That said, all data isn’t created equal. The most common types of data to be affected by a ransomware attack are employee, patient or customer information, as well as financial data. Attackers are also targeting data around infrastructure systems. For example, hackers compromised and encrypted data from around 900 systems from San Francisco’s Municipal Transportation Agency in November 2016. The incident did not affect the transit service, but the agency had to open the gates and provide free transport to passengers to minimize customer impact for 1 day. A month later, the Los Angeles Valley College paid $28,000 to have their data restored after a ransomware attack disrupted email, voice mail and computer systems at the public community college.
The future of ransomware attacks is directly tied to the future of where data will travel as employees become more and more mobile, and the areas of our lives where it will have more control. The advent of the Internet of Things and constant connectivity means that data will be pivotal to more areas of our corporate and personal lives. As data becomes more vital, the ransoms placed will be proportionate to the value of that data. Not only does this mean more opportunities for data to be held hostage, but it potentially raises the dollar value we are willing to pay for recovery. Estimates from the FBI put ransomware on pace to be a $1 billion source of income for cyber criminals this year.
To better prevent against ransomware attacks, it is imperative that businesses take a multi-layered approach that address all facets of cybersecurity:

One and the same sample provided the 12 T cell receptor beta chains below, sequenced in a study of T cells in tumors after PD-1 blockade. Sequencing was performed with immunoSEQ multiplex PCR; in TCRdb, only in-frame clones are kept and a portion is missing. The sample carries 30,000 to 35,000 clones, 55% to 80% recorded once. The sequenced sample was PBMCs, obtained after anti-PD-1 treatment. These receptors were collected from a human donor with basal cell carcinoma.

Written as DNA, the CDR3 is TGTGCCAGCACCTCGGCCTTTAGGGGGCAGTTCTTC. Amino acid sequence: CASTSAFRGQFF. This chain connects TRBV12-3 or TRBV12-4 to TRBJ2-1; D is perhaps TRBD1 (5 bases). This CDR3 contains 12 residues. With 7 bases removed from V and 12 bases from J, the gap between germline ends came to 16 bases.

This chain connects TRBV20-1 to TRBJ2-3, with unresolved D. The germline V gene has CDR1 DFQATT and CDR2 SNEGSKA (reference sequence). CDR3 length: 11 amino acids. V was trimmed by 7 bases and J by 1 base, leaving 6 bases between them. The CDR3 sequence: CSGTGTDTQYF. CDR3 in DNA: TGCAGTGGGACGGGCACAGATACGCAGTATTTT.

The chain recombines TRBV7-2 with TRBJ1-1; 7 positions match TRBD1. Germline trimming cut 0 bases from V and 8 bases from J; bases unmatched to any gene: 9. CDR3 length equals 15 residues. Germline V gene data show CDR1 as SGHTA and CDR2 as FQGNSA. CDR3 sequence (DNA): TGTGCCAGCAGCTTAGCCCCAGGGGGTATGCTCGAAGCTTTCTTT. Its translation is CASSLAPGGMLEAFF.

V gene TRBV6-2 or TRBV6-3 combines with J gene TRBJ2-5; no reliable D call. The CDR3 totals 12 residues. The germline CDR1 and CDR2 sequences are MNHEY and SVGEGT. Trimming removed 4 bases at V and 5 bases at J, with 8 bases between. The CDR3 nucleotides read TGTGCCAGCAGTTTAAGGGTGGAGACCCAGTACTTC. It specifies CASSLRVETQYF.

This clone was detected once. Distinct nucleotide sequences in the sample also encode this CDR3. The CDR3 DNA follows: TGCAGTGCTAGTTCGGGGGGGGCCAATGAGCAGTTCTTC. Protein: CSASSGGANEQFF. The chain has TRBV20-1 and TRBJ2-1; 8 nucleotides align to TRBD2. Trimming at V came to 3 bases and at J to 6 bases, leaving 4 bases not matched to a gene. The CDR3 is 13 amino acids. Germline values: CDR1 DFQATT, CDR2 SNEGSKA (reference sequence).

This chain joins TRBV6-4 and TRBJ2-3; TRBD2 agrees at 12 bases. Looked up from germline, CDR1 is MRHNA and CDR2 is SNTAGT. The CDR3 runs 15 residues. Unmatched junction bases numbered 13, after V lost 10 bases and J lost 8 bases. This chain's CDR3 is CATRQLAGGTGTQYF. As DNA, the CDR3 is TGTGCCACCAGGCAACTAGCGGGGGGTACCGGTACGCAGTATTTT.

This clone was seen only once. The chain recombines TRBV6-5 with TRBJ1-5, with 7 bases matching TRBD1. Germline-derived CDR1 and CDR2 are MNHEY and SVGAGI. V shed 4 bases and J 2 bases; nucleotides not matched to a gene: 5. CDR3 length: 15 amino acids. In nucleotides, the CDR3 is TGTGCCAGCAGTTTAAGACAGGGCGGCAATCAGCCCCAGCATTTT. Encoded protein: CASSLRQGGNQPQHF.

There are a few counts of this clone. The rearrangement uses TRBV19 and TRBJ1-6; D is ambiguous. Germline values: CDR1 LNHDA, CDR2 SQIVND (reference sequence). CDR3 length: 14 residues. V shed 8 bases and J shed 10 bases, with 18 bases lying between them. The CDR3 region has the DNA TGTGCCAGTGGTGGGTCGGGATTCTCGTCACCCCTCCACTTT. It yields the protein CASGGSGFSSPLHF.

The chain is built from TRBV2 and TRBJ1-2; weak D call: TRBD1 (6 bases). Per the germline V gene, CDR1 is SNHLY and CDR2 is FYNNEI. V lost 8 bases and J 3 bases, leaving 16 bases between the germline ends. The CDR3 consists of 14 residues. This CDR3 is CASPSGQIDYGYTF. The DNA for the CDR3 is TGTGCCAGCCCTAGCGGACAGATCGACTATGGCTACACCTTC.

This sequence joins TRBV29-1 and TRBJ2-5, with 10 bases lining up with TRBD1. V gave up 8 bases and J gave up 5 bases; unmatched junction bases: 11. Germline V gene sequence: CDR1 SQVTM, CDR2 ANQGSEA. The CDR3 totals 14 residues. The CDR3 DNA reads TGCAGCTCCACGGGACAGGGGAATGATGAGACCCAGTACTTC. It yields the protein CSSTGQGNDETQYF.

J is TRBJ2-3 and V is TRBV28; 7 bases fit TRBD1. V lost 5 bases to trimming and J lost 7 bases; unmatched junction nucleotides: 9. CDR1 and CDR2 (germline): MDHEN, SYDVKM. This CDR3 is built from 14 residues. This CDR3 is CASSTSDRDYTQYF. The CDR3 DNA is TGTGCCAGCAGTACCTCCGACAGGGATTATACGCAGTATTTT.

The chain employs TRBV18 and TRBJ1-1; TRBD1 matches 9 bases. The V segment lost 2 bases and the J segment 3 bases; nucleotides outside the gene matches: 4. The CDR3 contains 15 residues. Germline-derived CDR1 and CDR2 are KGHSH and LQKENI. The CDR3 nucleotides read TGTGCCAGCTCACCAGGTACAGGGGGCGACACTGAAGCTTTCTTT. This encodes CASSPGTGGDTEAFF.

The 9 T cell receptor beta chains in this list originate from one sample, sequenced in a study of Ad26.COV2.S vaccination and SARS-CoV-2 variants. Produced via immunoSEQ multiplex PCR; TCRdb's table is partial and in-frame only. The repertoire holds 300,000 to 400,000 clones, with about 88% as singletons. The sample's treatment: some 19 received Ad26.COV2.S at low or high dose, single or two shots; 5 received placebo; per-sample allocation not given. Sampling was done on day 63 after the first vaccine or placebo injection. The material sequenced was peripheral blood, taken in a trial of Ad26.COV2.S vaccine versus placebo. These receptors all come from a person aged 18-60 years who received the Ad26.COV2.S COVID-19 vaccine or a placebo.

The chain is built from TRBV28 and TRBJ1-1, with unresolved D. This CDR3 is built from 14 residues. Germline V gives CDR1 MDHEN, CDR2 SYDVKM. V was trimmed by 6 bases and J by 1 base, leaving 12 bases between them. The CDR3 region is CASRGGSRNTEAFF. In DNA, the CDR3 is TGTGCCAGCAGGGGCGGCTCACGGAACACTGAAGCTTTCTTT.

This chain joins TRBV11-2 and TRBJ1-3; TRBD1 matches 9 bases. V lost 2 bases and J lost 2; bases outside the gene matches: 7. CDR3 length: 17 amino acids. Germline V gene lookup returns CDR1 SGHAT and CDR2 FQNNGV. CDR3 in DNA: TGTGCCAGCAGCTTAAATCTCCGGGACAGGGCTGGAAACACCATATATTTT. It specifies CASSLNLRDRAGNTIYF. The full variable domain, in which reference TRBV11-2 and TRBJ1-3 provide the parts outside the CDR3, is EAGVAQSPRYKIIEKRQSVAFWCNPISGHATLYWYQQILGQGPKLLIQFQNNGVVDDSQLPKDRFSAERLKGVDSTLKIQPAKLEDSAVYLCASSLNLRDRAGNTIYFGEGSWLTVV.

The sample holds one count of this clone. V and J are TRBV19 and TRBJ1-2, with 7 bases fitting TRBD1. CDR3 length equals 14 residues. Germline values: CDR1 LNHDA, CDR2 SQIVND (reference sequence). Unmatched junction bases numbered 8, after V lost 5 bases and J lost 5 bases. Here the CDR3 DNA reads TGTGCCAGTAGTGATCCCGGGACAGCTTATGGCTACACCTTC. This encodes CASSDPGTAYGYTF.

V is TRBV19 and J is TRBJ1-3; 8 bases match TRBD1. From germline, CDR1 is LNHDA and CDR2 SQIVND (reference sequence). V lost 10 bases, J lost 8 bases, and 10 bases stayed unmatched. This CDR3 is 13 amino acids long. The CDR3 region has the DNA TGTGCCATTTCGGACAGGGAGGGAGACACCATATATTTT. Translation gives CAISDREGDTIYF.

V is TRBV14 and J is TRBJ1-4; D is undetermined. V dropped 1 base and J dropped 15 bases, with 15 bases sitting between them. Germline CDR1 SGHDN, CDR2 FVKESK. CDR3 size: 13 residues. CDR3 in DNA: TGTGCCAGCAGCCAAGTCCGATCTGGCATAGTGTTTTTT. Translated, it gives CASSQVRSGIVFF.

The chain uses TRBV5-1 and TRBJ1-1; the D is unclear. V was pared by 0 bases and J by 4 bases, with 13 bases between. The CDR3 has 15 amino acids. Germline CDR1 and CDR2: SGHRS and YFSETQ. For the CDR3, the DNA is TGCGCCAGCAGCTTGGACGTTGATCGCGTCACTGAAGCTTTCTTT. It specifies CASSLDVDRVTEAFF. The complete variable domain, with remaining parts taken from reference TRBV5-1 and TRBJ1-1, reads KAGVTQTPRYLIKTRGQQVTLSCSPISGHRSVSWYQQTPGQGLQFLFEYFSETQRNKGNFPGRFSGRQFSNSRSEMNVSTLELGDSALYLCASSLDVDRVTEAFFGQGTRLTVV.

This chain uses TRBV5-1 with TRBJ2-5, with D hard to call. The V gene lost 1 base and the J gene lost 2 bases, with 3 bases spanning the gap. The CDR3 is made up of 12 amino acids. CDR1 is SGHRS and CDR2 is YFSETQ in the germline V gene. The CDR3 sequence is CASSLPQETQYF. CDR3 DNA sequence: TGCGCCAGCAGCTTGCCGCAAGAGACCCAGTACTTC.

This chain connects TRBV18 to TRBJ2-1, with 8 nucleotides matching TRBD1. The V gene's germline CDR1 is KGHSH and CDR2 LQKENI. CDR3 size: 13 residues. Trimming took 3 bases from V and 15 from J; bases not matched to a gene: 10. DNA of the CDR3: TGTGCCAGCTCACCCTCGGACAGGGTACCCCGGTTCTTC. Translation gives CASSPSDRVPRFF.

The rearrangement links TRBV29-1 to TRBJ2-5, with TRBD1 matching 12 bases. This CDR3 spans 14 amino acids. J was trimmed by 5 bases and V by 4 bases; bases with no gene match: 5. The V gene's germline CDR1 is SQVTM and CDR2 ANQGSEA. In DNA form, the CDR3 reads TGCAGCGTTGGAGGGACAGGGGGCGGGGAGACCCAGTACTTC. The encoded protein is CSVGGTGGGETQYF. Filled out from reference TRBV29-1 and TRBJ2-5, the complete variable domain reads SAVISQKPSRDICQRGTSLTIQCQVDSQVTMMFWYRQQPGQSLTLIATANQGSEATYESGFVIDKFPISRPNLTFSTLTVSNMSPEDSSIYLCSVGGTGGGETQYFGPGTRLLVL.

- Ensure solutions are in place to protect both the devices that access data and the critical data itself. Prioritize protecting the most valuable assets to your company and build your security strategy from there.
- Educate employees about their role in privacy and security, as well as the importance of respecting and protecting key data.
- Encourage employees to think before they act. Employees should be wary of communications that implore them to act immediately, offer something that sounds too good to be true or ask for personal information.
- Employees should fortify login accounts by enabling the strongest authentication tools available, such as biometrics, security keys or a unique one-time code through an app on your mobile device. Usernames and passwords are not enough to protect key accounts like email, banking and social media.
- Make sure the security solutions you have in place are not outdated and are consistently updated.
- Regularly back up critical data in a secure manner so that data isn’t lost if a breach occurs.
With Data Privacy Day just behind us, it’s a great time to learn about the different ways in which individuals and organizations can stay safe. Prevention is the best cure and oftentimes education is the first line of defense to keep your company and customer data secure. For more information and resources regarding what you can do to protect yourself and your business from ransomware and other threats, please see the National Cyber Security Alliance’s business resources and Dell’s Security Solutions.